After we had arrived in Panama-City, we decided because of the political situation, to skip Columbia and booked us and our motorcycle on a flight to Guayaquil in Ecuador. At the customs office in Ecuador we met âGeorgeâ, a french guy, who had been negotiating with the officers already for 2 days to get his motorcycle through customs.With his hints and preparatory work we managed to get our motorcycle through customs the same day. Together we drove to Quito, crossed the Equator (got a certificate, made a picture and a stamp in our passport), travelled south on the road of the vulcanos, crossed in Macara the border to Peru and followed the coastline to Trujillo. Outside of Trujillo you find excavation sites, like âChan Chanâ once the biggest city of the continent; Huaca del Sol and Huaca de la Lunaâ (pyramid of the sun and of the moon) of the Moche-Culture and Huanchaco, known for his reed boats.
After that we visited the 8-million city Lima (once the queen under the cities of Southamerica) and Nasca (known because of the Nasca-Lines, which have been interpreted by Erich von DÃ¤niken as runways of the aliens). Another speciality is the cemetary of Nasca. Because of the extrem dryness in this region, the dead bodies only have been wrapt in plankets and set in the sandy ground, mummified themselves and are till today in a good condition.
To get to Cuzco ( once the capitol of the giant Inka-Empire) we had to leave the Panamericana. When back in 1533 Pizarro and his horse artillery entered Cuzco, they have been fascinated by the brilliance of the city. A 820 feet long golden chain was spanned around the market place and behind that, they found palaces with golden door frames. Today the tourists try to picture the brilliance, because everything out of gold has been melted and disappeared.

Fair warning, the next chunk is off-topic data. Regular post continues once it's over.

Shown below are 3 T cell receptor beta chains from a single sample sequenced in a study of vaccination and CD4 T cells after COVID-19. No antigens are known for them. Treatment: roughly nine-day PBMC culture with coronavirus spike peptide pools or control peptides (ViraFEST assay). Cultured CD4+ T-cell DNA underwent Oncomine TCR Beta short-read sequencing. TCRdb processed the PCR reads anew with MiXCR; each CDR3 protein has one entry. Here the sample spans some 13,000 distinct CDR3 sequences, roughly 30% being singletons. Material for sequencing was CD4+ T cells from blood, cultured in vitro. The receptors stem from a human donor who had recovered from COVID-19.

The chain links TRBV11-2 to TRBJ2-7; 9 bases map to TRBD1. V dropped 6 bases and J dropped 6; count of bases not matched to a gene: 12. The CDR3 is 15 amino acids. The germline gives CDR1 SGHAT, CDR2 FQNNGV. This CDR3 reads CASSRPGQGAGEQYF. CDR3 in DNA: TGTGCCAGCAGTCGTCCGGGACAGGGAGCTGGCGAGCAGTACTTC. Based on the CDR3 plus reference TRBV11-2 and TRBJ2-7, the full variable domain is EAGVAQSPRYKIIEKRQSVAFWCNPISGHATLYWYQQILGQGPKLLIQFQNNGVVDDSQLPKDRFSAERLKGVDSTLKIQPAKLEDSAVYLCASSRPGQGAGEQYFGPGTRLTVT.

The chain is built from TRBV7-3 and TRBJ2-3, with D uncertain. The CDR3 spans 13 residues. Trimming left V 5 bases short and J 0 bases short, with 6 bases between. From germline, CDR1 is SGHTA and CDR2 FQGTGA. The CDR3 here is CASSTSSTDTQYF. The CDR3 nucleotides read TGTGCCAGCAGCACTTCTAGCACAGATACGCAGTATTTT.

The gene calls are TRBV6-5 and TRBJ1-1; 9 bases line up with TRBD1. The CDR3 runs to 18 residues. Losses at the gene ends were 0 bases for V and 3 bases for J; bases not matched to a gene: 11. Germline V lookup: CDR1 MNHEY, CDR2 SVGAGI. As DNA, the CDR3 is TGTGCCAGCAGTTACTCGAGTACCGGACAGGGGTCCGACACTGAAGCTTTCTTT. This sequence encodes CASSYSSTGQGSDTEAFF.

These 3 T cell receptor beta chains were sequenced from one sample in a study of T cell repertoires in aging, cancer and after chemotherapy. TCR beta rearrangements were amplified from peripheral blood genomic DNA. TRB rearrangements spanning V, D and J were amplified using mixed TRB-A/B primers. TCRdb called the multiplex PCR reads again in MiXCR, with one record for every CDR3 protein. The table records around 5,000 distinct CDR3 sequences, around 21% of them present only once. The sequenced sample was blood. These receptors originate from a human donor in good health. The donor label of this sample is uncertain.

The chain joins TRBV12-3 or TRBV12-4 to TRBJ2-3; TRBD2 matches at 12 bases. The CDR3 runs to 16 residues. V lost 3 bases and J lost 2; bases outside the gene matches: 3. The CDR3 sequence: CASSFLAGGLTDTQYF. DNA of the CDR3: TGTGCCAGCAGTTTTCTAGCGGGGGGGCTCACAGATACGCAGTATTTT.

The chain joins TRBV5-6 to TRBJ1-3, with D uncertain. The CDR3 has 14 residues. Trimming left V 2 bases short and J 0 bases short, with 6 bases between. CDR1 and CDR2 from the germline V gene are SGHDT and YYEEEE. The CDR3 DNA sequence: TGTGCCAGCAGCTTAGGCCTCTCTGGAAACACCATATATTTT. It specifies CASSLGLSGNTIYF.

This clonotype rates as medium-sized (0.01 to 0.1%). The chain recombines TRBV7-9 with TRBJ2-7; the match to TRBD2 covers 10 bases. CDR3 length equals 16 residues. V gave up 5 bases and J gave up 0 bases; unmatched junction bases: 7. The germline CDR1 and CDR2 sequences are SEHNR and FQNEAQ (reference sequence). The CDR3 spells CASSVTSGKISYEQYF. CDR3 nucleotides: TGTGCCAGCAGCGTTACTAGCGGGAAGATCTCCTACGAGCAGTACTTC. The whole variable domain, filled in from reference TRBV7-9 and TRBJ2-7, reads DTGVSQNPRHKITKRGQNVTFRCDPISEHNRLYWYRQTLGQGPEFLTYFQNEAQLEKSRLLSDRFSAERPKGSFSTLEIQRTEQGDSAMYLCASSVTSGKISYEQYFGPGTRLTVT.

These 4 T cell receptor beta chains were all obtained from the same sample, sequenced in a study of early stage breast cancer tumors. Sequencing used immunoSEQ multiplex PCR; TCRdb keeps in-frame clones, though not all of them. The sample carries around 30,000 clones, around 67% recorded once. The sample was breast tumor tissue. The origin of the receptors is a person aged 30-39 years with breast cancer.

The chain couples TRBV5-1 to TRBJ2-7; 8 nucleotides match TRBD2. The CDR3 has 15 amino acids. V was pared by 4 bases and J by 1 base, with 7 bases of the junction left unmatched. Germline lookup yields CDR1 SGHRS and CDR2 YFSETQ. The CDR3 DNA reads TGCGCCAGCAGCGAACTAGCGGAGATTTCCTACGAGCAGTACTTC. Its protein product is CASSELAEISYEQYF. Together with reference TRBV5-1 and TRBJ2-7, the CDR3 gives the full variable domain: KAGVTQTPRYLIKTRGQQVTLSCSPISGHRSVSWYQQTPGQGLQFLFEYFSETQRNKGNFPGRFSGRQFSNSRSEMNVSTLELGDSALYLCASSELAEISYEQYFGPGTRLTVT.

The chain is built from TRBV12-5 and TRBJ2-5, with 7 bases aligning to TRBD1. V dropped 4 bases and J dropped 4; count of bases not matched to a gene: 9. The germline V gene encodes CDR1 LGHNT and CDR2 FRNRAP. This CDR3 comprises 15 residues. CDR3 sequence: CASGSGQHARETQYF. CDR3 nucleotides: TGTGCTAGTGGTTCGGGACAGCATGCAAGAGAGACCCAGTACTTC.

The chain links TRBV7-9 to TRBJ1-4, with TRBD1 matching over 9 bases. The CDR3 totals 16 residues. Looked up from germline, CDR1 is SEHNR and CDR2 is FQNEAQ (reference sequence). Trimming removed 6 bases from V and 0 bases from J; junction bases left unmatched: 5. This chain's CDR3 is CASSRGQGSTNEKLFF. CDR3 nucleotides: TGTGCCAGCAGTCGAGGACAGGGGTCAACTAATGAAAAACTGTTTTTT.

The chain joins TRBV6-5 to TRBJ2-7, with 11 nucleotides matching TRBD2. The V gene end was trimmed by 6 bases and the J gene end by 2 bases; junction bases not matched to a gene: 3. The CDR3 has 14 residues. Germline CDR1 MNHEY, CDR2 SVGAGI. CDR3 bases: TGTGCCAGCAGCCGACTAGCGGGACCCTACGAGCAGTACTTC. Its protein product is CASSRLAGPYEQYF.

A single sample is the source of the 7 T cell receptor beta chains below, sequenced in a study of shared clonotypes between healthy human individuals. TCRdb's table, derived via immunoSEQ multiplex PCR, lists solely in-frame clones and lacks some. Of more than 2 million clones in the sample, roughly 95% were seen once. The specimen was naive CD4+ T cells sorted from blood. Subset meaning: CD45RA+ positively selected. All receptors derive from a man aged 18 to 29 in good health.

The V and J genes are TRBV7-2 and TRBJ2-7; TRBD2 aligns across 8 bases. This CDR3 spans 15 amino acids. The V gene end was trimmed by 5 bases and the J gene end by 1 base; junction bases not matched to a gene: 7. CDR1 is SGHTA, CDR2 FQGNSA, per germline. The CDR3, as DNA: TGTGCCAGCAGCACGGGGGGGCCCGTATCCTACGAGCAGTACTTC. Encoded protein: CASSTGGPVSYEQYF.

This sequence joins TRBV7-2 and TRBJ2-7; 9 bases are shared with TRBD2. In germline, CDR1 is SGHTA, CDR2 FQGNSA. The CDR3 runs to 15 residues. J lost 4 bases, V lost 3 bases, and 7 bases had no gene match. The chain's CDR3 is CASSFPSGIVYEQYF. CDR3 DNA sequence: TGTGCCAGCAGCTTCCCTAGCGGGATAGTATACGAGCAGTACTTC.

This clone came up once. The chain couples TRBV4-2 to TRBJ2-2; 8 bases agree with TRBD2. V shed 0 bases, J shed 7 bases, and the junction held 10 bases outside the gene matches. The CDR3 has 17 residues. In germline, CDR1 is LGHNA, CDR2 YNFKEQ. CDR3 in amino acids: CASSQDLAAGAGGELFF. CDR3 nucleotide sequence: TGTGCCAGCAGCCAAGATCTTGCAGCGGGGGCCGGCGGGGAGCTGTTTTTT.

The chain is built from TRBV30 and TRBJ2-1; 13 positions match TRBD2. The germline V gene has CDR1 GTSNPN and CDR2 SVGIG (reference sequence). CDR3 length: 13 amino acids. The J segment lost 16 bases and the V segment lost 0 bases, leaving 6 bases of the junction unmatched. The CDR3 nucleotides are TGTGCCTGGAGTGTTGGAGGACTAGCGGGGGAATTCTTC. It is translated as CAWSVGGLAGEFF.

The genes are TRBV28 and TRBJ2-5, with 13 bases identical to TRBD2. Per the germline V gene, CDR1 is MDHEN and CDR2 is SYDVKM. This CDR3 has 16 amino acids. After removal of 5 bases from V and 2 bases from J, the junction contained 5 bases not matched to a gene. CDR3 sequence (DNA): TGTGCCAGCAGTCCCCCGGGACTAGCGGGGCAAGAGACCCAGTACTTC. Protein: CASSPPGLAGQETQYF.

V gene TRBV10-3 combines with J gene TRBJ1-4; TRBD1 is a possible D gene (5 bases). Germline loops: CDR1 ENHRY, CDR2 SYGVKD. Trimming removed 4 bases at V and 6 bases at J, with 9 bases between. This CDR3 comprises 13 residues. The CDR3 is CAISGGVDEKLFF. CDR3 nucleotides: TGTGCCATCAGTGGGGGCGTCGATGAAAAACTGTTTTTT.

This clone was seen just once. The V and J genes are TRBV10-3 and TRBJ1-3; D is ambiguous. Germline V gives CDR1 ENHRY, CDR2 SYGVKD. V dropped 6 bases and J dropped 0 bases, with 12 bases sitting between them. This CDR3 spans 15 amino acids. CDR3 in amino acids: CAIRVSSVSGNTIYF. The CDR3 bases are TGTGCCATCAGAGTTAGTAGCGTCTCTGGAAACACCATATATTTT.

From here the road leads in the valley of the Rio Urubamba and to the mountain, on which Machu Picchu is hidden. As late as in the year 1911
the ruins had been discovered by H. Bingham and he described it as âThe Lost City of the Incaâ. Something mystically is laying over this place, which is inconspicuous pressed close to the mountain-top.
After all these culture highlights, it was important for us to get out into the nature again and therefore we took the road up into the tablelands of the Andes to theTiticaca-Lake at almost 13 200 feet. After a boat trip to the floating islands of the Uros, a visit in La Paz in Bolivia (the highest city on earth) and the Atacama-Desert, we reached the road along the coastline of Chile. After having a look at the cities Santiago de Chile, Puerto Mont and Rio Gallegos
we reached on December 30th, 1999 more than happy âUshuaiaâ, the most southern city of the World and the end of the Panamericana.